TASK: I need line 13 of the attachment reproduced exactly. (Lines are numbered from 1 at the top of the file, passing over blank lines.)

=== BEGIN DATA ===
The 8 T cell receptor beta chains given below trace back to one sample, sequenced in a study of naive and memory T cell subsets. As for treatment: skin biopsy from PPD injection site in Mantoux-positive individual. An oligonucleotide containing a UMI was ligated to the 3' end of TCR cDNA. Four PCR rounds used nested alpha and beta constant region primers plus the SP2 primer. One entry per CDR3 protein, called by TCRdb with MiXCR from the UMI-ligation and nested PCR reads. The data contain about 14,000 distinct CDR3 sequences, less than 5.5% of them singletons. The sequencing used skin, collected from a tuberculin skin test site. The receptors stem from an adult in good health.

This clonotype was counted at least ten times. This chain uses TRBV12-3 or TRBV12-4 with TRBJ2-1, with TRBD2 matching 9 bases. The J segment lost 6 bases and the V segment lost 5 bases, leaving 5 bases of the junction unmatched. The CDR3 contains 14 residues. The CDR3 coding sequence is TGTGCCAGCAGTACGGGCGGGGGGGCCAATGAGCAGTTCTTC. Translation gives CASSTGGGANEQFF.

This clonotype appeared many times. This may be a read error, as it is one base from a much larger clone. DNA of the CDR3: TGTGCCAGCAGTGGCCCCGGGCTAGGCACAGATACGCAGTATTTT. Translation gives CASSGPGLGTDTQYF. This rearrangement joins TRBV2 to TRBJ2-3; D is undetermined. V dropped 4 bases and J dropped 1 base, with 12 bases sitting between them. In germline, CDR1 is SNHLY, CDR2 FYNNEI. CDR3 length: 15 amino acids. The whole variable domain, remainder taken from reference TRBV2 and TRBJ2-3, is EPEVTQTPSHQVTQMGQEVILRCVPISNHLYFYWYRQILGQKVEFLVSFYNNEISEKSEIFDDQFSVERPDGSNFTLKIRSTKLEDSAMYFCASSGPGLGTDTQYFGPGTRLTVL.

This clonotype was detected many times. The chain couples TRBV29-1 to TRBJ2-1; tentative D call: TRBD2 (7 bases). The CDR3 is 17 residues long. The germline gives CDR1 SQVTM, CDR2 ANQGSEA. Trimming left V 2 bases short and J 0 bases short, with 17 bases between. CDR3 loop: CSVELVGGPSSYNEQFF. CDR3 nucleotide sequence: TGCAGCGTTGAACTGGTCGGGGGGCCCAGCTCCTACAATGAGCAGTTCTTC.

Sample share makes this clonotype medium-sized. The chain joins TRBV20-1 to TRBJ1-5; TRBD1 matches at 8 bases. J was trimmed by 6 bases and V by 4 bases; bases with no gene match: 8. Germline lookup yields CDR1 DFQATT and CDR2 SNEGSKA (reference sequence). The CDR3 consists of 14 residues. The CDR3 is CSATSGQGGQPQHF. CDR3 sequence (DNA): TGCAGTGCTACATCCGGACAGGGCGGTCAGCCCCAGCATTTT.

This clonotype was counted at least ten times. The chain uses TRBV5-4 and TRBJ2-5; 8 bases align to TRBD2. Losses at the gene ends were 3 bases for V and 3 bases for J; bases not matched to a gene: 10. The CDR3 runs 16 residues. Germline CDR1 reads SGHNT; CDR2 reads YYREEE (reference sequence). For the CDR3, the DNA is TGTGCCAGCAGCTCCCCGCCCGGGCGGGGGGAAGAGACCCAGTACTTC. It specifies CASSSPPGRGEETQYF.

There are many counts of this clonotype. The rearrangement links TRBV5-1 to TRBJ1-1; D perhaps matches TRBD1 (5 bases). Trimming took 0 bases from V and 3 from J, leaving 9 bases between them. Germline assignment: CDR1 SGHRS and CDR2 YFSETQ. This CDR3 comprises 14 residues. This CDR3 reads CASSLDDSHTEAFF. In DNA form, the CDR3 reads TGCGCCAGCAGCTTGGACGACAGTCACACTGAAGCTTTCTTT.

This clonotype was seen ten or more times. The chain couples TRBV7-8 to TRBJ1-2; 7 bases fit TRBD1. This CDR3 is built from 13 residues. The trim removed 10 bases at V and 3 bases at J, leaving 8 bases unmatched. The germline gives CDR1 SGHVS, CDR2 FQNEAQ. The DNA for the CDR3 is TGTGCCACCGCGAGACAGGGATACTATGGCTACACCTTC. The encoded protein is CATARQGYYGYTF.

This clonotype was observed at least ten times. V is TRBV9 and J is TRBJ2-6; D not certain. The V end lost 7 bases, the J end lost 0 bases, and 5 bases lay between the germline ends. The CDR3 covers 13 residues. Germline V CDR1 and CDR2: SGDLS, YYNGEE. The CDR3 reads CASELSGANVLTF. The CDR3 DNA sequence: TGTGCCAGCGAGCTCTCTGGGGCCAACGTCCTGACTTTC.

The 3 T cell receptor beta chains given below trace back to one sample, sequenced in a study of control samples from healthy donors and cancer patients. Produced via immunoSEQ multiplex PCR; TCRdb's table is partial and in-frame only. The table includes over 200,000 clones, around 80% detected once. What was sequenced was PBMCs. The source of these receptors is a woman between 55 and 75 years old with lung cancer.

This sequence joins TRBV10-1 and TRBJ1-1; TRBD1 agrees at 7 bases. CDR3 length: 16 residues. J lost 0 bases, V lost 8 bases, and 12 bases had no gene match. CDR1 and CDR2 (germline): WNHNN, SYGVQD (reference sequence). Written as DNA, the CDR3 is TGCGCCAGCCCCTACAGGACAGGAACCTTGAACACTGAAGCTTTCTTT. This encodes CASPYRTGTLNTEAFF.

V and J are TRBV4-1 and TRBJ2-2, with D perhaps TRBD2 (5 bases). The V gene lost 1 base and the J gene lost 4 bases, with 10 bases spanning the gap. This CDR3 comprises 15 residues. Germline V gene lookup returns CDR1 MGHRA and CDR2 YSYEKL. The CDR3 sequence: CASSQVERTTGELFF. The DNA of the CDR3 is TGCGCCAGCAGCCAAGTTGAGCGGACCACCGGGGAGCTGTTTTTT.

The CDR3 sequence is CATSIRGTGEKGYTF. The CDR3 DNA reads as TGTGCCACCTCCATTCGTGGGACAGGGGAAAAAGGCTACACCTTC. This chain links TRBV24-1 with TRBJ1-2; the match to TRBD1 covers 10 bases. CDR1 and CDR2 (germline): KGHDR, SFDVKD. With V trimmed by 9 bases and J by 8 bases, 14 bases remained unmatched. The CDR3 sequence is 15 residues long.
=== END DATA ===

The CDR3 sequence is CATSIRGTGEKGYTF. The CDR3 DNA reads as TGTGCCACCTCCATTCGTGGGACAGGGGAAAAAGGCTACACCTTC. This chain links TRBV24-1 with TRBJ1-2; the match to TRBD1 covers 10 bases. CDR1 and CDR2 (germline): KGHDR, SFDVKD. With V trimmed by 9 bases and J by 8 bases, 14 bases remained unmatched. The CDR3 sequence is 15 residues long.